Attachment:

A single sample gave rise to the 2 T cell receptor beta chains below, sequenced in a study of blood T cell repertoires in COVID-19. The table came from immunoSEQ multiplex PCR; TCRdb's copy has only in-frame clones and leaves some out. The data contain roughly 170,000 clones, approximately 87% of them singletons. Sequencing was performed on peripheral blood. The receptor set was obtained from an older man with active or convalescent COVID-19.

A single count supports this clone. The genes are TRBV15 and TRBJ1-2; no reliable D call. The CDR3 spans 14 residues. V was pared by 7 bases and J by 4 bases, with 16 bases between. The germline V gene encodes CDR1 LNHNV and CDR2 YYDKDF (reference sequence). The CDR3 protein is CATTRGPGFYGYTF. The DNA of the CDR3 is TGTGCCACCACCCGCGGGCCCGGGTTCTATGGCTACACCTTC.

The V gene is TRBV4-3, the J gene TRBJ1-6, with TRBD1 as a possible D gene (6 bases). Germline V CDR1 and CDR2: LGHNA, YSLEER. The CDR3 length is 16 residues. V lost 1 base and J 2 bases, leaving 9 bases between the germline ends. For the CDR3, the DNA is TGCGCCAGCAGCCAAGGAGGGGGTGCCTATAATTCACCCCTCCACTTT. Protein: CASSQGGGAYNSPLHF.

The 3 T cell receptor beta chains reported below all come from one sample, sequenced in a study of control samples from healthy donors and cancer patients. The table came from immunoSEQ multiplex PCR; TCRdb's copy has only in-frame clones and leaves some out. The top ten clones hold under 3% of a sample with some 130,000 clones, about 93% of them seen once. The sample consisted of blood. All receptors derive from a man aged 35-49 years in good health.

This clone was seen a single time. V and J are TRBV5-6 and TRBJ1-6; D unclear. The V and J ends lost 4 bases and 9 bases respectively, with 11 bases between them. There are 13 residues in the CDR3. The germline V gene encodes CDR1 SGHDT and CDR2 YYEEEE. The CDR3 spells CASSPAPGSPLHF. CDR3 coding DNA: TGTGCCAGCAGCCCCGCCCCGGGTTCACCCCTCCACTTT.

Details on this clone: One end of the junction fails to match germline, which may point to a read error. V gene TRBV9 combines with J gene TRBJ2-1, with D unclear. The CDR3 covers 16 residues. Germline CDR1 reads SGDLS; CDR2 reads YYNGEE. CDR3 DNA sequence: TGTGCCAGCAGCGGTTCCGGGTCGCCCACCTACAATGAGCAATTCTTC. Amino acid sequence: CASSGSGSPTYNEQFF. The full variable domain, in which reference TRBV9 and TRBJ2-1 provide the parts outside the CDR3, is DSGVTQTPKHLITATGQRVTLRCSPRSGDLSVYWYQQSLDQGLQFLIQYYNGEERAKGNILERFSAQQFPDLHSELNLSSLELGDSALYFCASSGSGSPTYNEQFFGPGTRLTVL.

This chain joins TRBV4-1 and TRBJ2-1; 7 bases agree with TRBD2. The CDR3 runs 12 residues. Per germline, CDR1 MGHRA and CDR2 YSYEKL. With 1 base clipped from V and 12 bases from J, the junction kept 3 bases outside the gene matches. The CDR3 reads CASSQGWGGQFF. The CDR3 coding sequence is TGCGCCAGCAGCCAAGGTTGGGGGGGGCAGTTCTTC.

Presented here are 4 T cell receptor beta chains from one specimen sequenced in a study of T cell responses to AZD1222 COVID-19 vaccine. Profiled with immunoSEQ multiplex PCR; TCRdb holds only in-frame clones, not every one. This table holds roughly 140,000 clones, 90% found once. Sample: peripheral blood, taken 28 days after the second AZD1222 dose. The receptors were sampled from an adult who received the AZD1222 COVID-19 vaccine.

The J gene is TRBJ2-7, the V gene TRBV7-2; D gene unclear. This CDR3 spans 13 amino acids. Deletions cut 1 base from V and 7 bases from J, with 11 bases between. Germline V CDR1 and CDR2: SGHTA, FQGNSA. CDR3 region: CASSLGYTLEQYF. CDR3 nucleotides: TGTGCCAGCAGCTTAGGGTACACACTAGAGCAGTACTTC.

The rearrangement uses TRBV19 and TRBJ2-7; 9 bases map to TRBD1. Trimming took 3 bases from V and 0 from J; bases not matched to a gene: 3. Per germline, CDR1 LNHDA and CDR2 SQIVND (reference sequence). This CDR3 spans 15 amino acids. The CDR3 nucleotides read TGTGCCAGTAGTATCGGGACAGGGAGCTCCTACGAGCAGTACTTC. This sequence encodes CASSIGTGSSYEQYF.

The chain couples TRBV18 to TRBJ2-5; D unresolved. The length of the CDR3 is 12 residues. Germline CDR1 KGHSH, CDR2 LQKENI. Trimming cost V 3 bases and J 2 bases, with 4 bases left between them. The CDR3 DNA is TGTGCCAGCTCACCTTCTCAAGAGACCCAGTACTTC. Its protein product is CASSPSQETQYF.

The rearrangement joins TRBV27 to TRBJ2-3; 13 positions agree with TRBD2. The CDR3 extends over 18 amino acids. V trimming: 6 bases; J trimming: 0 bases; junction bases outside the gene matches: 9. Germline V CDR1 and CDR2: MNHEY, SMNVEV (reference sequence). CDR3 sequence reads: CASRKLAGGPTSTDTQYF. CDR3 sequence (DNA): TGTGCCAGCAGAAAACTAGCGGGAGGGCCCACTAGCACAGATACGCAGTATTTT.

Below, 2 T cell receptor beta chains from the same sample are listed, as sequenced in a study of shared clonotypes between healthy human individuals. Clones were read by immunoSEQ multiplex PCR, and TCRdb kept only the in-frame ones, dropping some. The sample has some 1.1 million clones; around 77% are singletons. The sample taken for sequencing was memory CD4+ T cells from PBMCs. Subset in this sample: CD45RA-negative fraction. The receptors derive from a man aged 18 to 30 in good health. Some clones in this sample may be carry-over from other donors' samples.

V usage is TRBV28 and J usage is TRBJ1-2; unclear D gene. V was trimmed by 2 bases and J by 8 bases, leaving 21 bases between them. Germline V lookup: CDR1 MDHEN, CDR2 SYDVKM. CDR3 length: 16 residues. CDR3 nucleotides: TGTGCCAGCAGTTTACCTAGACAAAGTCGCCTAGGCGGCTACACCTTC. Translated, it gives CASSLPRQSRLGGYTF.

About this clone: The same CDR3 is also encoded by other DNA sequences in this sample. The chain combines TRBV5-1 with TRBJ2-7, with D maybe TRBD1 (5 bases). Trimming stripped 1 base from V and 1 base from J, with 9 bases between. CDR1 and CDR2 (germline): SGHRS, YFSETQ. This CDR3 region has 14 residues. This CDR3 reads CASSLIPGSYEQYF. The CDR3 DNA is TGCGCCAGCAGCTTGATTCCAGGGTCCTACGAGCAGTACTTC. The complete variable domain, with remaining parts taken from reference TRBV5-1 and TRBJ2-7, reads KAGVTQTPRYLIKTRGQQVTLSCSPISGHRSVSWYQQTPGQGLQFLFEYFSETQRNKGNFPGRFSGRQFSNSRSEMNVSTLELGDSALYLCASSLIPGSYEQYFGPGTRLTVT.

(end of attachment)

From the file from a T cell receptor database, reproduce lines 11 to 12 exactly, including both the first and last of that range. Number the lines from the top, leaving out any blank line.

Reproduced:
The chain couples TRBV18 to TRBJ2-5; D unresolved. The length of the CDR3 is 12 residues. Germline CDR1 KGHSH, CDR2 LQKENI. Trimming cost V 3 bases and J 2 bases, with 4 bases left between them. The CDR3 DNA is TGTGCCAGCTCACCTTCTCAAGAGACCCAGTACTTC. Its protein product is CASSPSQETQYF.

The rearrangement joins TRBV27 to TRBJ2-3; 13 positions agree with TRBD2. The CDR3 extends over 18 amino acids. V trimming: 6 bases; J trimming: 0 bases; junction bases outside the gene matches: 9. Germline V CDR1 and CDR2: MNHEY, SMNVEV (reference sequence). CDR3 sequence reads: CASRKLAGGPTSTDTQYF. CDR3 sequence (DNA): TGTGCCAGCAGAAAACTAGCGGGAGGGCCCACTAGCACAGATACGCAGTATTTT.